Even before Nigeria’s self-imposed two-year ban from international basketball was announced last month, D’Tigers captain Ike Diogu saw the writing on the wall and joined Snoop Dogg’s Big3 team, Bivouac.
Having previously turned down approaches to play in the Big3, a professional 3×3 league founded by rapper Ice Cube, in favour of national team duty, Diogu changed his mind this year and signed on after competing in the Basketball Africa League.
“I’ve actually been asked to play [Big3] a number of years. It’s just that with all my national team stuff, I just was never able to actually do it, but this was a year when things worked out schedule-wise, so I figured I’d give it a go.” Diogu told ESPN.
“There’s a lot of stuff going on with the national team right now, so I just decided to make a decision for myself based off some of the feedback that I had been getting — and not even necessarily about the ban, either.
“It’s just some of the stuff going on with me personally and the national team. I can’t really say for anybody else — just for me personally. I just kind of figured that my summer was going to be freer than it had been in previous years.”
Although he would ordinarily be preparing to represent his country at this time of year, Diogu, who also has NBA experience with the Indiana Pacers, Portland Trail Blazers, Sacramento Kings, LA Clippers and San Antonio Spurs, is not going to be treating the Big3 as a holiday.
“[I’ll approach the Big3 with] the same intensity [as any other tournament]. At the end of the day, it’s still basketball. It’s professional basketball. You never know who’s watching. For me, every time I go out to play is a showcase, because as you start getting older, people look at that number [38 years old] and get kind of scared,” he said.
“I’ve got to go out there and prove that I’m still in tip-top shape — prove that I can still be effective. There’s a lot of good players in this league, so the last thing you want to do is come out and get embarrassed because you’re not prepared. That’s not what I’m going to do — I’m going to take this with a very serious approach.
“I’m still enjoying the game of basketball, still very effective. As long as I’m healthy, still effective and still enjoying it, I’m going to continue to play. I like playing with different players from different walks of life. Especially, it’s kind of cool when I play against some of these super young guys who are 19, 20, 21.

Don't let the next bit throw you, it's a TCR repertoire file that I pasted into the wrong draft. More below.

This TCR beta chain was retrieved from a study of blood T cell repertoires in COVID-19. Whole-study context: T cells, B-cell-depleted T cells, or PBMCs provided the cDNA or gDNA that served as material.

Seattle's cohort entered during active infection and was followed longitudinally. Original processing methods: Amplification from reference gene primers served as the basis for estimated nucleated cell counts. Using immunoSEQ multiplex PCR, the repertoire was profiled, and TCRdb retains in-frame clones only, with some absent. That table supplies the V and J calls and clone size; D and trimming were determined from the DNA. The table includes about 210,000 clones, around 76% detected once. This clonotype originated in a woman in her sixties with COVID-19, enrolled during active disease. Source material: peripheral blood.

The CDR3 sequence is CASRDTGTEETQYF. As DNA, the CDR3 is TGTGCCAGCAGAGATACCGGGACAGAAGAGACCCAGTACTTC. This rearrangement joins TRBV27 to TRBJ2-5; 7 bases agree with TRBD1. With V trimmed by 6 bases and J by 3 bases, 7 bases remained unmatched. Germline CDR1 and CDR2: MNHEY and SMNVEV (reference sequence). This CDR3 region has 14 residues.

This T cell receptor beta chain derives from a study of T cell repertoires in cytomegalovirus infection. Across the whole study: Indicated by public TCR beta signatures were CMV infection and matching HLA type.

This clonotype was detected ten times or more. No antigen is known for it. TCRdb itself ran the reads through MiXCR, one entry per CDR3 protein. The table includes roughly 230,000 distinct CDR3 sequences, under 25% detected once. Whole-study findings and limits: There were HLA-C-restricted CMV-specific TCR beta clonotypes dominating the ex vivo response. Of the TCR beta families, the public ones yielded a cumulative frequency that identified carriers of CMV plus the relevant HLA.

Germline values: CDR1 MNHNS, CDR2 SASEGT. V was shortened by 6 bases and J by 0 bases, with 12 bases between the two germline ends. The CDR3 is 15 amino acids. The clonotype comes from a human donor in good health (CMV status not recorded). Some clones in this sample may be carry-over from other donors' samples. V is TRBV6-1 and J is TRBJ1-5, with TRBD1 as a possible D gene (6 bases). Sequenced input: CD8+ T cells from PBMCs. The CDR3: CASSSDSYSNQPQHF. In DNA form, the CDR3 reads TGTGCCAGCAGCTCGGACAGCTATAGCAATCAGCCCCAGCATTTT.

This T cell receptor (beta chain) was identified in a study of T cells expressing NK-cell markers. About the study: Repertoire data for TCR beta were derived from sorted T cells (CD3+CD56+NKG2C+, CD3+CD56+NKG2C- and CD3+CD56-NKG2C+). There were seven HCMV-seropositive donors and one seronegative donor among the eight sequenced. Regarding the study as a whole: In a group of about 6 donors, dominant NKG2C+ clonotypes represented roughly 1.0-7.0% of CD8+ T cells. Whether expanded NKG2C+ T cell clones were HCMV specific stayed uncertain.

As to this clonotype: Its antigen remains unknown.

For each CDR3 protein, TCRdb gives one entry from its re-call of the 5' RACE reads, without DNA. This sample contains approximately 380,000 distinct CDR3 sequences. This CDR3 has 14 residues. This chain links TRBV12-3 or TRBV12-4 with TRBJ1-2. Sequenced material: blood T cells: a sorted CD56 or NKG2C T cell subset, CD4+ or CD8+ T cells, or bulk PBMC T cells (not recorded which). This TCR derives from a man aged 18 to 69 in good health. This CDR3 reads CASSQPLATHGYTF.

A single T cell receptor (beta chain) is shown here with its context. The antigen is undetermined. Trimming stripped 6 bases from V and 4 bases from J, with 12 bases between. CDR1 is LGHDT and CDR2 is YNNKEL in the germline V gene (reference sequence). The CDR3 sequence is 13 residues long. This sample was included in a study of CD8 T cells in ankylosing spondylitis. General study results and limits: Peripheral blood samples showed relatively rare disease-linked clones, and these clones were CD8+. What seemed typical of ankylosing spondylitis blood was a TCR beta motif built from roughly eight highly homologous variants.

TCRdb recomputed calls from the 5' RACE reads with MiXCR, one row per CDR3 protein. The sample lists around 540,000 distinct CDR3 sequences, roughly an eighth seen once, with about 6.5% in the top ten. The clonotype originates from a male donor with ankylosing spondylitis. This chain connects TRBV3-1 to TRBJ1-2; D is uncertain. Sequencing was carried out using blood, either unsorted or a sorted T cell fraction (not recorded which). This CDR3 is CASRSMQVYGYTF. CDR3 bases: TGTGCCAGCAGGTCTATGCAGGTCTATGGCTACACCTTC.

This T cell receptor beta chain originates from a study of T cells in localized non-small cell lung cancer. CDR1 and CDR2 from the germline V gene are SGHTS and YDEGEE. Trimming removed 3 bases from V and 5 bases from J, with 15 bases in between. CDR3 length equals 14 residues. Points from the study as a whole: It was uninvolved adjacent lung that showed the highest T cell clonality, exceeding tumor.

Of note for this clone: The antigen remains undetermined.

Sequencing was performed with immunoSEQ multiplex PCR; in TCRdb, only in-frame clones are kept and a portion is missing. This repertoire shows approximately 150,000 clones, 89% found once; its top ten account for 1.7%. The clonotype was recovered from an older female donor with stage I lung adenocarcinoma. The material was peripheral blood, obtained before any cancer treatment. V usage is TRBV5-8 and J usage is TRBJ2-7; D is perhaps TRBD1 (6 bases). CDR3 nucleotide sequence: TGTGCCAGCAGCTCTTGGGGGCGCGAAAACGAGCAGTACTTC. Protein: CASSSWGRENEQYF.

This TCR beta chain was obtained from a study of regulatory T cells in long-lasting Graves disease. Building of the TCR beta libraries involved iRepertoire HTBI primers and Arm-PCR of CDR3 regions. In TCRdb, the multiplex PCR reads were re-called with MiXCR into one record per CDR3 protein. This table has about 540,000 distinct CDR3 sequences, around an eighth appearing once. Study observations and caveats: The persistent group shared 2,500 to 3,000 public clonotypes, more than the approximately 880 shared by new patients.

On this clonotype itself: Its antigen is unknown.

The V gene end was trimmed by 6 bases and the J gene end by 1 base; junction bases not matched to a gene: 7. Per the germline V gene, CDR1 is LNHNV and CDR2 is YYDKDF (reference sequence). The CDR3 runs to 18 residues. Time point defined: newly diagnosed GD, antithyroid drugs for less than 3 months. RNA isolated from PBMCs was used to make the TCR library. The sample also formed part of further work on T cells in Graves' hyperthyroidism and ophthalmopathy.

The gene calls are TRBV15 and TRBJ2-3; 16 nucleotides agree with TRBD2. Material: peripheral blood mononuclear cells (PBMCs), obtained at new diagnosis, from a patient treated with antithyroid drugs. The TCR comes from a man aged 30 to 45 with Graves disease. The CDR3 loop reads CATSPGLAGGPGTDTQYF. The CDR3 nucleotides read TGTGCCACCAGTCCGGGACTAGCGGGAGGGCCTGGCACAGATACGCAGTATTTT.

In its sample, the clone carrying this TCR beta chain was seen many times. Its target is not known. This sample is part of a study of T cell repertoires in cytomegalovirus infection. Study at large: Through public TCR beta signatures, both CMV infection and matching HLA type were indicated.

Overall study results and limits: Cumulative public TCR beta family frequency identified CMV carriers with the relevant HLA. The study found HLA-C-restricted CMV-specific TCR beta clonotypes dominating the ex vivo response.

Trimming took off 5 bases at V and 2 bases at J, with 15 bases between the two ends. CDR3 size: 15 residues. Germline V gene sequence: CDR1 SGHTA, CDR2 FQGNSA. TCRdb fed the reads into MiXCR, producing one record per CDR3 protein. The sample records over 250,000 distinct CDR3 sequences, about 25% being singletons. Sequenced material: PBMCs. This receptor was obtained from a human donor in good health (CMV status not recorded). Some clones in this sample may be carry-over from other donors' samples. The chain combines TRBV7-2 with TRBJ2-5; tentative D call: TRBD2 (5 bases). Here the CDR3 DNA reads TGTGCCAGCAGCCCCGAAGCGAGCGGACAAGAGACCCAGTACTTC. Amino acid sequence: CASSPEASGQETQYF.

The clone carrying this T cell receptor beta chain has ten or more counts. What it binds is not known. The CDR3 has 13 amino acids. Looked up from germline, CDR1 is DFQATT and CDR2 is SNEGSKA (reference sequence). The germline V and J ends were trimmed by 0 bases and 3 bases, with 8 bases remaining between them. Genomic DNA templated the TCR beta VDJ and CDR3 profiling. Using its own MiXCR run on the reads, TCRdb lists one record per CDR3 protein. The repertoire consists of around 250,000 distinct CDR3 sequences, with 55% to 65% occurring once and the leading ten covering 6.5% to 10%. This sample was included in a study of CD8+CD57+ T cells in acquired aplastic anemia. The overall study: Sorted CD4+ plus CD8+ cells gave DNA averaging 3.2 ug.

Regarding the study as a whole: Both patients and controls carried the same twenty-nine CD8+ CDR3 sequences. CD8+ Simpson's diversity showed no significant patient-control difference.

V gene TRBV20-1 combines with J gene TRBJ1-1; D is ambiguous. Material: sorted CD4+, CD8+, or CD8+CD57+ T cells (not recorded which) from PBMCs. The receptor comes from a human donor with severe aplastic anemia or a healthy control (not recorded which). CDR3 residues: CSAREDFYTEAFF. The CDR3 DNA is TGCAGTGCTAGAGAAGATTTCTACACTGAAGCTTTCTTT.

“I give them a different perspective because I came from a different era of basketball to the way that it’s played now. I think it’s pretty cool to be one of the elder statesmen still left in the game.”
Specifically, Diogu is aiming to earn another BAL contract, having finished third with Zamalek this year.
When asked how he enjoyed the revised format of the BAL, and playing with a new team, he said: “It probably exceeded my expectations. The playoff format was pretty fun, pretty cool.
“It was just disappointing that we weren’t really at 100%, so it was going to be kind of hard to compete for the championship, because I think that we really needed to be at 100% to beat US Monastir [in the semifinals].
“That’s just how the game goes sometimes, but everything was nice — Rwanda was nice, the basketball was great. Everything was just really good about the league. You never know what the future holds, but I hope to play in another edition of the BAL.”
As for his international career, Diogu returned to the D’Tigers roster last November for the first round of 2023 FIBA World Cup African qualifiers. But he was one of 15 players who signed a letter prior to NBBF presidential elections saying that they would withdraw from the national team if president Musa Kida was not replaced at the helm of the organisation.
Still, the power forward/center has not given up on playing for Nigeria again. As far as he is concerned, however, even if the ban were to be lifted, the NBBF would still have changes to make before he would consider returning.
When asked whether it was too early to rule out a D’Tigers return, Diogu said: “I don’t know. You can never rule out anything. I think that the question that people should ask doesn’t really have anything to do with me, because I’ve pledged my allegiance to the country since day one.
“I think people need to ask those people in power if they want to have somebody like myself on the team. You probably won’t be able to get those answers. It will just be one of those questions that I don’t know if you’re ever going to get the answer to. As for me, I think everybody knows exactly where my loyalty stands.”